How to find a “holy grail” under your nose

By: James V. Kohl | Published on: May 6, 2015

Proteomics provides new leads into nerve regeneration


“…the “holy grail” of regenerating a nerve enough for it to resume its function has been largely elusive.”

My comment:  Theorists who are looking for the “holy grail” of nerve cell regeneration don’t realize that it is literally ‘right under their nose.’
The sense of smell links the anti-entropic epigenetic effects of the sun’s biological energy to nutrient-dependent DNA repair via the light-induced de novo creation of amino acids and the amino acid substitutions that differentiate all cell types in all individuals of all species. The amino acid substitutions are linked from the origins of nerve cells in C. elegans to brain development in other organisms via viruses and the entropic elasticity attributed to viral microRNAs.
If nutrient-dependent microRNAs fail to prevent the genetic entropy caused by the accumulation of viruses, deficits in DNA repair and nerve cell regeneration lead to neurodegenerative diseases, like Alzheimer’s.
Human pheromones have been linked to the pathway from food odors and pheromones to successful reproduction via brain development in all invertebrates and vertebrates. That fact seems to have escaped the notice of theorists. Evidence of interest in proteomics is a good sign that some theorists may still have a chance to contribute to scientific progress. However, their failure to recognize the fact that proteins cannot self-assemble and that nerve cells and brains cannot simply emerge via a series of beneficial mutations will probably keep their contributions to the bare minimum. Their minimal contributions differentiate the value of pseudoscientific nonsense compared to biological facts.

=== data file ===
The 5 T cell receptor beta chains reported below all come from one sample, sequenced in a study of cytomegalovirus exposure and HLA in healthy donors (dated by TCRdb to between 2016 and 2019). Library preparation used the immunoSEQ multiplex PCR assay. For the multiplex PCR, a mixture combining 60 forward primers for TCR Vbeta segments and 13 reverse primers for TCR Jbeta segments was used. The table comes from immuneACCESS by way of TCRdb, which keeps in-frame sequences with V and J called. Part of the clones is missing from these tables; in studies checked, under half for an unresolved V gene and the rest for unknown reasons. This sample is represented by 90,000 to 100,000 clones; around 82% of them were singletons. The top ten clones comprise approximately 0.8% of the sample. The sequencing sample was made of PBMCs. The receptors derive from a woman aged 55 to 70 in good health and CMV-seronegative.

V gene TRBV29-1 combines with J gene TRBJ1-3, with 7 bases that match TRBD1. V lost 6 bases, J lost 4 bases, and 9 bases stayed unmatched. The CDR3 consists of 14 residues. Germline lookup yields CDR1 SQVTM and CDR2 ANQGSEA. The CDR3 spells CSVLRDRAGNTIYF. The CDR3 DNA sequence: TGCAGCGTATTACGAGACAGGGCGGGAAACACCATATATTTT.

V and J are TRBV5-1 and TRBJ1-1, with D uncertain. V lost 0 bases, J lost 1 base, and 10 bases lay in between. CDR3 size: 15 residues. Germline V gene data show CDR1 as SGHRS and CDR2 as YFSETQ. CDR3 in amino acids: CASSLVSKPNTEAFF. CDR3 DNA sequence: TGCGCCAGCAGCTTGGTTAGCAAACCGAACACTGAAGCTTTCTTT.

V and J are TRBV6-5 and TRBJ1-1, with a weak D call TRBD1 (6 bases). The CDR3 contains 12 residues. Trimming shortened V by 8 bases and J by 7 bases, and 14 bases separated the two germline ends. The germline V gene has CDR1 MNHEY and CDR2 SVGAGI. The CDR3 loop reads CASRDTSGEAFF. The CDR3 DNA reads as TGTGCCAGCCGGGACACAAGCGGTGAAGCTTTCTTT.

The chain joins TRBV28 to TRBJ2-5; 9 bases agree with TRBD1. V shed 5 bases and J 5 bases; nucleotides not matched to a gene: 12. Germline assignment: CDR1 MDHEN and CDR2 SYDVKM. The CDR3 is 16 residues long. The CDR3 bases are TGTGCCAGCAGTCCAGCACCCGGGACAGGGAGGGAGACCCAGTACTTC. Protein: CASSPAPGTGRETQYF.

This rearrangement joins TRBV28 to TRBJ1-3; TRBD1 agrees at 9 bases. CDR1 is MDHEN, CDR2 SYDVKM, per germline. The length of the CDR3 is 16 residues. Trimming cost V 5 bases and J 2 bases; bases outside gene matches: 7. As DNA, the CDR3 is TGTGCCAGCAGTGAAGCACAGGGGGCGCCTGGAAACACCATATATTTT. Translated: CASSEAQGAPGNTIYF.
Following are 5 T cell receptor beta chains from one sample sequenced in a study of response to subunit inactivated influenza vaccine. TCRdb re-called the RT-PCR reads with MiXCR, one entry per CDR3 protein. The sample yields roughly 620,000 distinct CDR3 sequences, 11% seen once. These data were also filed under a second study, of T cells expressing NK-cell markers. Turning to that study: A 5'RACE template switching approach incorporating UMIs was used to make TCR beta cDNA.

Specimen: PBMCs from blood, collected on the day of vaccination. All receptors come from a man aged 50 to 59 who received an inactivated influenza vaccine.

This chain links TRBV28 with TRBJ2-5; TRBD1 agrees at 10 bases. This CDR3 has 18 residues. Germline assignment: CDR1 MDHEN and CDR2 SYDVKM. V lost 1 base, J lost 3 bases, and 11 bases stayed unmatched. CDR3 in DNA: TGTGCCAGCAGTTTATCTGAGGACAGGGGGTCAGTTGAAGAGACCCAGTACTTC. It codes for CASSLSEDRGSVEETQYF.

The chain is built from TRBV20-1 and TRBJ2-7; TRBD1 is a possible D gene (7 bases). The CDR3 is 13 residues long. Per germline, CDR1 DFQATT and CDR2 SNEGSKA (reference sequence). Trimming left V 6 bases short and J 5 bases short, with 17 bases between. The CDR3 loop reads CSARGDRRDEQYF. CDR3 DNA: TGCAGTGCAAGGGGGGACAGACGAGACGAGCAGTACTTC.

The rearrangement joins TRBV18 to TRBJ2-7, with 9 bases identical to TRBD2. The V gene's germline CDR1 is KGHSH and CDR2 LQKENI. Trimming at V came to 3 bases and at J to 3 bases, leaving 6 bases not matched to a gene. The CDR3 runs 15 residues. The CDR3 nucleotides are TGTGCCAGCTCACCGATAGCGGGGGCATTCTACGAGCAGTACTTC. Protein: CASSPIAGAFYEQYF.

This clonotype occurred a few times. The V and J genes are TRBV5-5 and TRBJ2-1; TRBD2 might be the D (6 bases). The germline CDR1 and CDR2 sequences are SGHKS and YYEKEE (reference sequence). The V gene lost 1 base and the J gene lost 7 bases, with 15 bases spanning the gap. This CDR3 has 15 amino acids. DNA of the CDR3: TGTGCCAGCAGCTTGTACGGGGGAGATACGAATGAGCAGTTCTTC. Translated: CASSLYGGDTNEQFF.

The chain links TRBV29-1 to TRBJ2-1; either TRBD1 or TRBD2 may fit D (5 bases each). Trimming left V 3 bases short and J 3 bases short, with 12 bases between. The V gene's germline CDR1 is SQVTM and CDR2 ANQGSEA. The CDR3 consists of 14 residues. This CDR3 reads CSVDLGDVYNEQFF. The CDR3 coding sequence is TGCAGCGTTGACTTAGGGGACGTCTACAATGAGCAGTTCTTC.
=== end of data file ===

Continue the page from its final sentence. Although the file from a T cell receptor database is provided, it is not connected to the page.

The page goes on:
Scientific progress has consistently been made by those who link odors and pheromones from the anti-entropic epigenetic effects of nutrient energy to the de novo creation of olfactory receptor genes and the biodiversity of nutrient-dependent morphological and behavioral phenotypes. Biodiversity is enabled by the fixation of amino acid substitutions via the pheromone-controlled physiology of reproduction in species from microbes to man.
Welcome to the world of proteomics that’s been hiding right under your nose.
Feedback loops link odor and pheromone signaling with reproduction
Pheromones and the luteinizing hormone for inducing proliferation of neural stem cells and neurogenesis
Reproduction: A New Venue for Studying Function of Adult Neurogenesis?
and Histone H3.3 is required for endogenous retroviral element silencing in embryonic stem cells

See also: Team follows zinc to uncover pathway that fine-tunes brain signaling


“…used specially developed technologies to “follow the zinc” have uncovered a previously unknown pathway the brain uses to fine-tune neural signaling—and that may play a role in Alzheimer’s and other diseases.”

My comment: What they refer to as a previously unknown pathway was linked from inhalation of a naturopathic zinc-containing anti-viral remedy to loss of olfactory acuity and specificity in people who failed to follow the instructions for use of the product. If the pathway were unknown, the instructions for use probably would not have clearly tried to prevent people from inhaling the product. The problems might have been prevented if serious scientists had examined the literature on RNA-medicated cell type differentiation, which includes our 1996 review: From Fertilization to Adult Sexual Behavior

“Another example of biological sex differences which are neither gonadal nor hormonal, however, is provided by the homologous but dimorphic zinc finger proteins ZFX and ZFY encoded on the X and Y chromosomes (North et al.,1991). An early study of human expression of ZFX and ZFY reported different transcript sizes from the two genes and this difference was even apparent in somatic tissues (Page, Disteche, Simpson, De La Chapelle, Andersson, Alitalo, Brown, Green, and Akots, 1990). ZFX and ZFY are described as “DNA-binding proteins” and via their binding of sexually dimorphic proteins, chromatin structure and transcription could be modulated in sexually dimorphic ways as a result of females having only ZFX binding events, whereas males would have a mixture of both ZFX and ZFY binding events (Fiddler, Abdel-Rahman, Rappolee, and Pergament, 1995; Lau and Chan, 1989; Zwingman, Erickson, Boyer, and Ao, 1995).”


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